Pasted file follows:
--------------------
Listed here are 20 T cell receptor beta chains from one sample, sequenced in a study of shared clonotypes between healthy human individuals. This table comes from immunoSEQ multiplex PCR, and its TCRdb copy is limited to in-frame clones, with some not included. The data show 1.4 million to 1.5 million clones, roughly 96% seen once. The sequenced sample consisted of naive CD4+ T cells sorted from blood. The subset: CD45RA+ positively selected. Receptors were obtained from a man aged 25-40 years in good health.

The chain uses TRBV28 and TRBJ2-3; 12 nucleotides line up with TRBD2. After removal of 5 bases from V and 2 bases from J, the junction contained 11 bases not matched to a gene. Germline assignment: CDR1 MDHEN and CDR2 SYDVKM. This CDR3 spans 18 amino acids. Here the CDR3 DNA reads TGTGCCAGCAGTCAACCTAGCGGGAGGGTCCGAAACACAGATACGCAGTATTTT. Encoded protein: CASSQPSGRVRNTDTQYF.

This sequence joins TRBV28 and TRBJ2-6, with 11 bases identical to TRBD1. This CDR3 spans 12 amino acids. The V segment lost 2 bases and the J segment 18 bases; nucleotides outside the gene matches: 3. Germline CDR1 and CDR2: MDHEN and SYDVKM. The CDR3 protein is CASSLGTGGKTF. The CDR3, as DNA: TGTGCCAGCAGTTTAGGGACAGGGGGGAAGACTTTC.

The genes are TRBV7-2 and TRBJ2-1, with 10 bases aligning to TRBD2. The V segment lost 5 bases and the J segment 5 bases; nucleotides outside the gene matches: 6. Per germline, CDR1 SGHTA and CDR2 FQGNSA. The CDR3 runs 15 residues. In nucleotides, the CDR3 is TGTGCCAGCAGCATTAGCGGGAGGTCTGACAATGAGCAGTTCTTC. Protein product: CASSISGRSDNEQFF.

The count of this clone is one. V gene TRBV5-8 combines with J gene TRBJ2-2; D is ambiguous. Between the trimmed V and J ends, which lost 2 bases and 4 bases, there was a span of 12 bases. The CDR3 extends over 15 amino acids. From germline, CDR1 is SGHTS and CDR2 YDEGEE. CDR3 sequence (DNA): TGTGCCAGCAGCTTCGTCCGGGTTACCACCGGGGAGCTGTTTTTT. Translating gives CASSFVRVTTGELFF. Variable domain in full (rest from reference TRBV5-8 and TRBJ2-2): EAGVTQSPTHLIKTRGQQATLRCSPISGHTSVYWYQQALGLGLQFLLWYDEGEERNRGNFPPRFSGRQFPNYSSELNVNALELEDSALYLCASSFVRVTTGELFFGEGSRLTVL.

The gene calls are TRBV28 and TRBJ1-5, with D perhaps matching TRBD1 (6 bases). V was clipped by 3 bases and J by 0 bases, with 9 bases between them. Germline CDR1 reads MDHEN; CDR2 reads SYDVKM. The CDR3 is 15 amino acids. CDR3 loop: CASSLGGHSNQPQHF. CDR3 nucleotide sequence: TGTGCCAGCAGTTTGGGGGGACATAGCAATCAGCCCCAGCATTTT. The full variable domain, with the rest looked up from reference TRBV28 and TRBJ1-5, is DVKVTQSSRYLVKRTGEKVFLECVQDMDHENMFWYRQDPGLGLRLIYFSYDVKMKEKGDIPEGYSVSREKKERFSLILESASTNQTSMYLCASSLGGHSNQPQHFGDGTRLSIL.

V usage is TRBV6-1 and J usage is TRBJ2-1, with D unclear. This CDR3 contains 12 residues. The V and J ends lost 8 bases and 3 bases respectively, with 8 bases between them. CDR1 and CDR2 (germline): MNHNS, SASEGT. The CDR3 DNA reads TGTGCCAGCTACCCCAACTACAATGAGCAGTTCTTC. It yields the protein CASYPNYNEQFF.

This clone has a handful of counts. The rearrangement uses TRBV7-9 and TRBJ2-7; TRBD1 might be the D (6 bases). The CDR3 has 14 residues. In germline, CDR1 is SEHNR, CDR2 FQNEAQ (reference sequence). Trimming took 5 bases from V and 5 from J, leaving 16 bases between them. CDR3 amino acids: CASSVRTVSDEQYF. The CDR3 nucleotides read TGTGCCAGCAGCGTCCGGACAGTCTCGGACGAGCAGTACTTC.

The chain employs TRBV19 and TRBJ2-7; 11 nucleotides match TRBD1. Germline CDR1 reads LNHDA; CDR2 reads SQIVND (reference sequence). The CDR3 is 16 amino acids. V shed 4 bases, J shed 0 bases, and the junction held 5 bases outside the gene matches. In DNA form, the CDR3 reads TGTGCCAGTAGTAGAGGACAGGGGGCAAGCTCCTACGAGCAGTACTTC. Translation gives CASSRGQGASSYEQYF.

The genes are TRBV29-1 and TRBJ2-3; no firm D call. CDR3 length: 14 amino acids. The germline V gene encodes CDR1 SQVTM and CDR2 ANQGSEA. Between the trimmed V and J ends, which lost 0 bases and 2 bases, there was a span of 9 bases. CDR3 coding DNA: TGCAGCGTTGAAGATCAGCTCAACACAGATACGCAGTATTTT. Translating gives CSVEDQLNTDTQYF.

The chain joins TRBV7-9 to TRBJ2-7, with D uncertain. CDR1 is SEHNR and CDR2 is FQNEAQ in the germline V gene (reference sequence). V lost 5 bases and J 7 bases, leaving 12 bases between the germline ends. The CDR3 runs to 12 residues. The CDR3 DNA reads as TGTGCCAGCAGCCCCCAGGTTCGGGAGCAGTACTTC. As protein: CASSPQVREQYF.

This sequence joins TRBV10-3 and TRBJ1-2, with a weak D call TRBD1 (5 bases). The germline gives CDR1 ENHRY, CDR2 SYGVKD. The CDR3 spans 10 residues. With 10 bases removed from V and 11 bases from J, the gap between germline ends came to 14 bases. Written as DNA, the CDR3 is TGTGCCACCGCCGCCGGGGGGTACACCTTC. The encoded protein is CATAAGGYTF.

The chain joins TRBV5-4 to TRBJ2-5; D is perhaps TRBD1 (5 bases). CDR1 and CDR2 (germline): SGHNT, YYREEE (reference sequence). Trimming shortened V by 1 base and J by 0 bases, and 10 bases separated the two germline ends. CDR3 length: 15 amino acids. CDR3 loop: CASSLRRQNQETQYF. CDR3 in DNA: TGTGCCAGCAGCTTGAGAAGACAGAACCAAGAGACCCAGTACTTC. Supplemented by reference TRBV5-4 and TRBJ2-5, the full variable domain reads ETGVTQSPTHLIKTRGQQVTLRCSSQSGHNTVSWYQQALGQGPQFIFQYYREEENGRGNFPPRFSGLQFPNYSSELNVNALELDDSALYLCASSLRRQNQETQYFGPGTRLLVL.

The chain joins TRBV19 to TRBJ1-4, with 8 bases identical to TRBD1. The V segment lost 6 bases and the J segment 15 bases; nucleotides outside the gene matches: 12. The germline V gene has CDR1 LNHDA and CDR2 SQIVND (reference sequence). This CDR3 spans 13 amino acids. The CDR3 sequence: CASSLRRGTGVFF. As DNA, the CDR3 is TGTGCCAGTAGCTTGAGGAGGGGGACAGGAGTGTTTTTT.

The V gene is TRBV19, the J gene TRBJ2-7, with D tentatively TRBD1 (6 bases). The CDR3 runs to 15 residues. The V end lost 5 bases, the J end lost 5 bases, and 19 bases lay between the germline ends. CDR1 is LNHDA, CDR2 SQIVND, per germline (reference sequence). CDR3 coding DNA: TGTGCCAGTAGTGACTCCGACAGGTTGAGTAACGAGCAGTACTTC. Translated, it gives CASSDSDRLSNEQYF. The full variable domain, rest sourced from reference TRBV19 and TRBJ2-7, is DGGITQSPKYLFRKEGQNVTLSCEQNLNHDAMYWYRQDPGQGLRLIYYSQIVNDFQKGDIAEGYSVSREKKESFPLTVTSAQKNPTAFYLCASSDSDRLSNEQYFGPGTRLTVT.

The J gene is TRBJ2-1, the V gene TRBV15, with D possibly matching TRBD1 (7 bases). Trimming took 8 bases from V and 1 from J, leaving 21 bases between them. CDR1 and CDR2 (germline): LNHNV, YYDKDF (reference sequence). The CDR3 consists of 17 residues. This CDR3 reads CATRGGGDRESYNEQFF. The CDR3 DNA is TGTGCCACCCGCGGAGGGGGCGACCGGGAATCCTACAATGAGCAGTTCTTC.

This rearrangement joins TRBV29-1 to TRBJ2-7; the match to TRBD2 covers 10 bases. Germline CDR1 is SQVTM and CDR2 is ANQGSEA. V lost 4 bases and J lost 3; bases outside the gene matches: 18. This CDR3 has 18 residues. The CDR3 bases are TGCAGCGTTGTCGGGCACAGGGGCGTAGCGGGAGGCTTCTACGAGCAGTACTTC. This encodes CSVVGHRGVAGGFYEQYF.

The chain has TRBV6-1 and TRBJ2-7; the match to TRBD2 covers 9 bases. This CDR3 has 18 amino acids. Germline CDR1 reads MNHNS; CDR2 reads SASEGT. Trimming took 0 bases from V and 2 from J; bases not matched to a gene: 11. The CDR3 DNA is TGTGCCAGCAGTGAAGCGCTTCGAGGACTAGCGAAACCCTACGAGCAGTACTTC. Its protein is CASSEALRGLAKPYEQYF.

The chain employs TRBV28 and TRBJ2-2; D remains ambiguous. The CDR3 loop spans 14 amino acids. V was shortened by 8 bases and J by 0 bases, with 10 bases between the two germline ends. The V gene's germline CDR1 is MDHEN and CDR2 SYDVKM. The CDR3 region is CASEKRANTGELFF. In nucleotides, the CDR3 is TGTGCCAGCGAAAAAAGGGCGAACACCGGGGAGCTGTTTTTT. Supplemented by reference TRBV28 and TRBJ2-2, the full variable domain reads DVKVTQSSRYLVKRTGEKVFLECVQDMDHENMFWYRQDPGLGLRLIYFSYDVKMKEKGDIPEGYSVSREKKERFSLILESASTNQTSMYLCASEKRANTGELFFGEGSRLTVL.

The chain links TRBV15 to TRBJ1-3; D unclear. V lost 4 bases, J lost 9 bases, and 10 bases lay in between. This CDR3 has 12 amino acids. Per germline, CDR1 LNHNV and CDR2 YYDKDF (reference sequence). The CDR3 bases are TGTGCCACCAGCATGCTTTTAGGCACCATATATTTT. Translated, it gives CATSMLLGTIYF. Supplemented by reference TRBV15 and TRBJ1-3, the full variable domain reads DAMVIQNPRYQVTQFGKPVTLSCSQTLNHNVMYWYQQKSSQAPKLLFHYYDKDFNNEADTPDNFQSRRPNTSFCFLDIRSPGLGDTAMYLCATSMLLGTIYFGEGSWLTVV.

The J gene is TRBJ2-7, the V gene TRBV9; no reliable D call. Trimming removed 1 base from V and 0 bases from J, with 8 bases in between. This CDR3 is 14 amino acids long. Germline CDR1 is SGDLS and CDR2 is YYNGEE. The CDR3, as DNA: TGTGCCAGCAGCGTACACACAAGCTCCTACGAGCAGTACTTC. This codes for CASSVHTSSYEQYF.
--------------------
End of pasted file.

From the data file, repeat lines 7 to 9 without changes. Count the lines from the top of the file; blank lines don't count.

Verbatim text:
V usage is TRBV6-1 and J usage is TRBJ2-1, with D unclear. This CDR3 contains 12 residues. The V and J ends lost 8 bases and 3 bases respectively, with 8 bases between them. CDR1 and CDR2 (germline): MNHNS, SASEGT. The CDR3 DNA reads TGTGCCAGCTACCCCAACTACAATGAGCAGTTCTTC. It yields the protein CASYPNYNEQFF.

This clone has a handful of counts. The rearrangement uses TRBV7-9 and TRBJ2-7; TRBD1 might be the D (6 bases). The CDR3 has 14 residues. In germline, CDR1 is SEHNR, CDR2 FQNEAQ (reference sequence). Trimming took 5 bases from V and 5 from J, leaving 16 bases between them. CDR3 amino acids: CASSVRTVSDEQYF. The CDR3 nucleotides read TGTGCCAGCAGCGTCCGGACAGTCTCGGACGAGCAGTACTTC.

The chain employs TRBV19 and TRBJ2-7; 11 nucleotides match TRBD1. Germline CDR1 reads LNHDA; CDR2 reads SQIVND (reference sequence). The CDR3 is 16 amino acids. V shed 4 bases, J shed 0 bases, and the junction held 5 bases outside the gene matches. In DNA form, the CDR3 reads TGTGCCAGTAGTAGAGGACAGGGGGCAAGCTCCTACGAGCAGTACTTC. Translation gives CASSRGQGASSYEQYF.